Recently, I have heard a few people at church express their concern that my Doctor of Ministry work is leading to one inevitable outcome: my “moving on” to another pastoral position at some other church. If those few people had the courage to share their feelings with me directly, I can only imagine that others of you may be feeling the same thing privately.

Let me clear some things up for you: I have no intention of leaving Mt. Haley any time soon. I am not doing this Doctor of Ministry degree as a “career advancement” move. I’m doing these studies because I believe in this ministry, the Mt. Haley Church of God, and I want to enhance both my skills as a pastor and our ministry together as a congregation.

To be sure, there will come a day when I will say farewell to the Mt. Haley congregation. No pastor lasts forever, right? We are all human, after all. Even if I remain your pastor for my entire career, eventually I will retire (or die “in the saddle”!). Someday, this church will have a change in leadership.

All I am saying is this: that change in leadership is not yet on my radar.

Let me also take a moment to explain what I’ve been learning in my Doctor of Ministry classes lately. (I’ve given a few other updates in previous articles: here, here, and here.)

I have entered into the “Spiritual Formation” track of this program. (My other option was the “Leadership Development” track, but for personal and professional reasons I opted for “Spiritual Formation” instead.) Spiritual formation is a fancy term that is all about deepening our relationship with the Lord. It has to do with spiritual disciplines, prayer, contemplation, a richness of life that is available to everyone. I truly feel “at home” when I read, think, and grow in these areas. Also, I see spiritual formation as a real growing edge for our congregation and our community; as we deepen our relationships with Jesus, we can position ourselves to bring a real message of good news to our community, in ways that are unique to us.

I met with part of my Local Support Team the other week. These are five individuals from our congregation (Nancy F., Ann, Don, Jeremy, and Isabella) who have agreed to walk alongside me during these years of study. They (and perhaps others of you!) will work with me as I develop the Professional Project which will be the capstone for this degree. This project will meet a specific need of our congregation. Stay tuned for more details in the coming months.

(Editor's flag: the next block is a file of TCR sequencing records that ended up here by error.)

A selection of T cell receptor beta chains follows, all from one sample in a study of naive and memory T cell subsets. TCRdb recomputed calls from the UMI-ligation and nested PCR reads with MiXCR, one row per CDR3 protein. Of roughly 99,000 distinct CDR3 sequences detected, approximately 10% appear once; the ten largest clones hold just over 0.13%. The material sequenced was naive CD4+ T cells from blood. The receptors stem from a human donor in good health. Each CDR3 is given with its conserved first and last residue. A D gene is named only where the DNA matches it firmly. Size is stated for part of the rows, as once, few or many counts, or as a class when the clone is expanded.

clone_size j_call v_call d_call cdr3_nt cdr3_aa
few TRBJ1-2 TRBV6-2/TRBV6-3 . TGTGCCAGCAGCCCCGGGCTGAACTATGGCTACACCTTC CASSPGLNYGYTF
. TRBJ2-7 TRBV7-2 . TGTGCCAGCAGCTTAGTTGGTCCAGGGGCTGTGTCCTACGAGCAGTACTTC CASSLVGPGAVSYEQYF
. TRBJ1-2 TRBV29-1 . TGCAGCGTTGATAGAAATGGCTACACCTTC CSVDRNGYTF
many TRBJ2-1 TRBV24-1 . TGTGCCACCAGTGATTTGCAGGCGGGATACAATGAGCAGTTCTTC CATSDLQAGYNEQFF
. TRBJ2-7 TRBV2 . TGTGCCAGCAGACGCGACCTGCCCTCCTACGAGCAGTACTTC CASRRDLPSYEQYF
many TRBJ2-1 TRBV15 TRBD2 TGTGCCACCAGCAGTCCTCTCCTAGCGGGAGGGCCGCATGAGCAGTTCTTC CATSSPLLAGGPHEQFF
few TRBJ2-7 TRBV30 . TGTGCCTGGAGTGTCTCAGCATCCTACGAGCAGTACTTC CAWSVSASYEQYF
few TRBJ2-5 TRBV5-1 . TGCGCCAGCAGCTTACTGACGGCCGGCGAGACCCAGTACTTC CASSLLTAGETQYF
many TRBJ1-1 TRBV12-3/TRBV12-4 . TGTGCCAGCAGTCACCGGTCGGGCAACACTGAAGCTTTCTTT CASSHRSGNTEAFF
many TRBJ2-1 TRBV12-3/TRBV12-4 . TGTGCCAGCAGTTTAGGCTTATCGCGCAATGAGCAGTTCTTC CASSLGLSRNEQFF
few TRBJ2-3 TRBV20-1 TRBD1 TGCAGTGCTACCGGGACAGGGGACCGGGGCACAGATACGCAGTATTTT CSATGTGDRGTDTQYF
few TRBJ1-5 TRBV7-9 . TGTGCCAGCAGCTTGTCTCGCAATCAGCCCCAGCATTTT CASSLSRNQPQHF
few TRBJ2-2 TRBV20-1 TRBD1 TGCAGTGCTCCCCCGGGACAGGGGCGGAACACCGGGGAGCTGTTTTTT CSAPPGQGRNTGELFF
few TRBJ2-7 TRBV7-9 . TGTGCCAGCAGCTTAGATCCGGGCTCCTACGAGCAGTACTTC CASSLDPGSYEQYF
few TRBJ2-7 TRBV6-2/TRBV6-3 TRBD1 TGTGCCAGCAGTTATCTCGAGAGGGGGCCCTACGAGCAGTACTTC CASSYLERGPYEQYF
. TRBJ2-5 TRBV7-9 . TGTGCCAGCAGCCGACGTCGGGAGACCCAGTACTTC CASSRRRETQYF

During our discussion earlier this month, this team helped me recognize a phrase that describes where I would like for us to move as a congregation. The idea centers on a two-word phrase: “creating space.”

I want us to become a congregation that “creates space” for people to experience relationship with God. I want to see us use our time, energy, efforts, and resources to “create space” so that people can know the love of Jesus and be transformed by the power of the Holy Spirit. What does this “space” look like? I don’t know. But I know it centers on relationships: with God, with each other, and with people in our community who are not like us.

Here’s a brief summary of my Doctor of Ministry classes over the last year and a half, and how I see them tying into this idea of “creating space”:

  • Introduction: This first class gave me an overview of the whole program and got me thinking about issues and ministry opportunities that are present at Mt. Haley.
  • Hermeneutics: This was all about how people read, what happens when people read, and what a text (like the Bible) is really about. The class helped me realize that our engagement with the Bible is transformative because we experience change when we read and obey scripture. Reading scripture can help us “create space” for God to move in our lives.
  • Reconciliation: This was especially about racial reconciliation, which is important given our national news lately. This class helped me to see that we need to “create space” for people in our community to talk about issues of race, gender, economics, religion, and even politics. These aren’t just global issues; they are neighborhood issues, too. What’s important is that we work toward reconciliation in all circumstances, which is God’s mission in the world.
  • Evangelism: This class helped me rethink what “evangelism” means in the context of present-day American society. The emphasis is all on building relationships and on listening to each other’s stories. Evangelism isn’t about shouting “Jesus” at people; it is about “creating space” so Jesus can grow in the midst of our relationships. This class was the foundation for our current sermon series on evangelism, and it opened my eyes to “contemplative spirituality,” which is part of the “spiritual formation” track of this program.
  • Contemplative Action: This is the class which I will attend in January 2016. I am reading the books for this class even now, and I am finding them to be incredibly rich and fulfilling. In short, “contemplative spirituality” is all about “creating space” in our lives for Jesus to shape us into his own image, for Jesus to speak peace and transformation into our hearts.

I hope this gives you a good idea of where I am in the Doctor of Ministry program. As I said before, this is our journey, and I want to share as much of this program as I can with you during our time together.

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